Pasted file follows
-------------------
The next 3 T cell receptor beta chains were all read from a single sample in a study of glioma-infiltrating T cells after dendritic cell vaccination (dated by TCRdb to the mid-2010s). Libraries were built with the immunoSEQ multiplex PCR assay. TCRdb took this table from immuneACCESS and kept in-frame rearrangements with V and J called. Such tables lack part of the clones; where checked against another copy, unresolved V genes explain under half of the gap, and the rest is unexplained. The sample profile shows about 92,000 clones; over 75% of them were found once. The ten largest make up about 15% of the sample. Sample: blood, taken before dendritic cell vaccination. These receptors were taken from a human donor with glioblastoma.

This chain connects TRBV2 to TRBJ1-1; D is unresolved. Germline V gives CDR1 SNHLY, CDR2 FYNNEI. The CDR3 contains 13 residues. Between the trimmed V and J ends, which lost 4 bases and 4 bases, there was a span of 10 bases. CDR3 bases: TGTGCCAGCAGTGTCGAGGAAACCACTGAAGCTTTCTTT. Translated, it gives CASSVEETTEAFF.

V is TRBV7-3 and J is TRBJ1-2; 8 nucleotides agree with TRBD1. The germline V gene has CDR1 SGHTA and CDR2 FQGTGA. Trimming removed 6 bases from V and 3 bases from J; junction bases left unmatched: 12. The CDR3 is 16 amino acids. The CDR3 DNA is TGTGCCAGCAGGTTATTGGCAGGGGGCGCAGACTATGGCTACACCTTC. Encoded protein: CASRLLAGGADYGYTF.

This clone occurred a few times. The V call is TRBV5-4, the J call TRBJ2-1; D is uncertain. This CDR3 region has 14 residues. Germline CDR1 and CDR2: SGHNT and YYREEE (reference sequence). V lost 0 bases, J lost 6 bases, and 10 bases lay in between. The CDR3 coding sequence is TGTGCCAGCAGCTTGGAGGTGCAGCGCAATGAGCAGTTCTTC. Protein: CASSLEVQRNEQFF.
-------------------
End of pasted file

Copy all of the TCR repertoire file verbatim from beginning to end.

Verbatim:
The next 3 T cell receptor beta chains were all read from a single sample in a study of glioma-infiltrating T cells after dendritic cell vaccination (dated by TCRdb to the mid-2010s). Libraries were built with the immunoSEQ multiplex PCR assay. TCRdb took this table from immuneACCESS and kept in-frame rearrangements with V and J called. Such tables lack part of the clones; where checked against another copy, unresolved V genes explain under half of the gap, and the rest is unexplained. The sample profile shows about 92,000 clones; over 75% of them were found once. The ten largest make up about 15% of the sample. Sample: blood, taken before dendritic cell vaccination. These receptors were taken from a human donor with glioblastoma.

This chain connects TRBV2 to TRBJ1-1; D is unresolved. Germline V gives CDR1 SNHLY, CDR2 FYNNEI. The CDR3 contains 13 residues. Between the trimmed V and J ends, which lost 4 bases and 4 bases, there was a span of 10 bases. CDR3 bases: TGTGCCAGCAGTGTCGAGGAAACCACTGAAGCTTTCTTT. Translated, it gives CASSVEETTEAFF.

V is TRBV7-3 and J is TRBJ1-2; 8 nucleotides agree with TRBD1. The germline V gene has CDR1 SGHTA and CDR2 FQGTGA. Trimming removed 6 bases from V and 3 bases from J; junction bases left unmatched: 12. The CDR3 is 16 amino acids. The CDR3 DNA is TGTGCCAGCAGGTTATTGGCAGGGGGCGCAGACTATGGCTACACCTTC. Encoded protein: CASRLLAGGADYGYTF.

This clone occurred a few times. The V call is TRBV5-4, the J call TRBJ2-1; D is uncertain. This CDR3 region has 14 residues. Germline CDR1 and CDR2: SGHNT and YYREEE (reference sequence). V lost 0 bases, J lost 6 bases, and 10 bases lay in between. The CDR3 coding sequence is TGTGCCAGCAGCTTGGAGGTGCAGCGCAATGAGCAGTTCTTC. Protein: CASSLEVQRNEQFF.